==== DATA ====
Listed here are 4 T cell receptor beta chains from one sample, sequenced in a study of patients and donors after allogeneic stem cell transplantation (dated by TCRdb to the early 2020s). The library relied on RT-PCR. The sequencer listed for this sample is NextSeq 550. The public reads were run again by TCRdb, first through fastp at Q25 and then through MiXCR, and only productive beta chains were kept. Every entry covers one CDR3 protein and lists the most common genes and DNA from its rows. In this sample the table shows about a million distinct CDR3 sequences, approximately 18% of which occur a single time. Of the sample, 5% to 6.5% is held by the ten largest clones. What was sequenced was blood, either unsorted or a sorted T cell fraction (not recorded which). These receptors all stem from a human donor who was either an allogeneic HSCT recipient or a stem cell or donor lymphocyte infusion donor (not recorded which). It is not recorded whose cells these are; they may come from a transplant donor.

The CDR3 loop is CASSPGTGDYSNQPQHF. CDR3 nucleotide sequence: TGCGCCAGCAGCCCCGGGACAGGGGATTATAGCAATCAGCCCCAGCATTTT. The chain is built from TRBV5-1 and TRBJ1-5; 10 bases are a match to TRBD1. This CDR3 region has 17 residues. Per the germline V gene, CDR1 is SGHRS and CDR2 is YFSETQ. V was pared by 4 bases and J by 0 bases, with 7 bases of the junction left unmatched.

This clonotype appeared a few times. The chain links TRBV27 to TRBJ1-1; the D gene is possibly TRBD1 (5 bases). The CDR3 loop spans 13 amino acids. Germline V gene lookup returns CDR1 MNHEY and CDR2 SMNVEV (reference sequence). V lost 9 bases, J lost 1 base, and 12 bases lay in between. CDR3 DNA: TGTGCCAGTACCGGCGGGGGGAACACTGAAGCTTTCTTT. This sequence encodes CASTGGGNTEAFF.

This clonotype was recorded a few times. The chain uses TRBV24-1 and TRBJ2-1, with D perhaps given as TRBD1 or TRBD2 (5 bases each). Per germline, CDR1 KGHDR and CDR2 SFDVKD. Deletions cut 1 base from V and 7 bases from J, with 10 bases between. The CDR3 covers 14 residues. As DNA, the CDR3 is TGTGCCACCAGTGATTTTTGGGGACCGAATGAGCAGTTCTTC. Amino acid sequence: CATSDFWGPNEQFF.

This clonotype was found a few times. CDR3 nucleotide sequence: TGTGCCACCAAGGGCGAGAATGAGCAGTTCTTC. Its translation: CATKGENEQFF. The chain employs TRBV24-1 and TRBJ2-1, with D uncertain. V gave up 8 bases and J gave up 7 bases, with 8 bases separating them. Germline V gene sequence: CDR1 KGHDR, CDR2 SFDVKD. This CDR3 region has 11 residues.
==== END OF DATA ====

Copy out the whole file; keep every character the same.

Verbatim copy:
Listed here are 4 T cell receptor beta chains from one sample, sequenced in a study of patients and donors after allogeneic stem cell transplantation (dated by TCRdb to the early 2020s). The library relied on RT-PCR. The sequencer listed for this sample is NextSeq 550. The public reads were run again by TCRdb, first through fastp at Q25 and then through MiXCR, and only productive beta chains were kept. Every entry covers one CDR3 protein and lists the most common genes and DNA from its rows. In this sample the table shows about a million distinct CDR3 sequences, approximately 18% of which occur a single time. Of the sample, 5% to 6.5% is held by the ten largest clones. What was sequenced was blood, either unsorted or a sorted T cell fraction (not recorded which). These receptors all stem from a human donor who was either an allogeneic HSCT recipient or a stem cell or donor lymphocyte infusion donor (not recorded which). It is not recorded whose cells these are; they may come from a transplant donor.

The CDR3 loop is CASSPGTGDYSNQPQHF. CDR3 nucleotide sequence: TGCGCCAGCAGCCCCGGGACAGGGGATTATAGCAATCAGCCCCAGCATTTT. The chain is built from TRBV5-1 and TRBJ1-5; 10 bases are a match to TRBD1. This CDR3 region has 17 residues. Per the germline V gene, CDR1 is SGHRS and CDR2 is YFSETQ. V was pared by 4 bases and J by 0 bases, with 7 bases of the junction left unmatched.

This clonotype appeared a few times. The chain links TRBV27 to TRBJ1-1; the D gene is possibly TRBD1 (5 bases). The CDR3 loop spans 13 amino acids. Germline V gene lookup returns CDR1 MNHEY and CDR2 SMNVEV (reference sequence). V lost 9 bases, J lost 1 base, and 12 bases lay in between. CDR3 DNA: TGTGCCAGTACCGGCGGGGGGAACACTGAAGCTTTCTTT. This sequence encodes CASTGGGNTEAFF.

This clonotype was recorded a few times. The chain uses TRBV24-1 and TRBJ2-1, with D perhaps given as TRBD1 or TRBD2 (5 bases each). Per germline, CDR1 KGHDR and CDR2 SFDVKD. Deletions cut 1 base from V and 7 bases from J, with 10 bases between. The CDR3 covers 14 residues. As DNA, the CDR3 is TGTGCCACCAGTGATTTTTGGGGACCGAATGAGCAGTTCTTC. Amino acid sequence: CATSDFWGPNEQFF.

This clonotype was found a few times. CDR3 nucleotide sequence: TGTGCCACCAAGGGCGAGAATGAGCAGTTCTTC. Its translation: CATKGENEQFF. The chain employs TRBV24-1 and TRBJ2-1, with D uncertain. V gave up 8 bases and J gave up 7 bases, with 8 bases separating them. Germline V gene sequence: CDR1 KGHDR, CDR2 SFDVKD. This CDR3 region has 11 residues.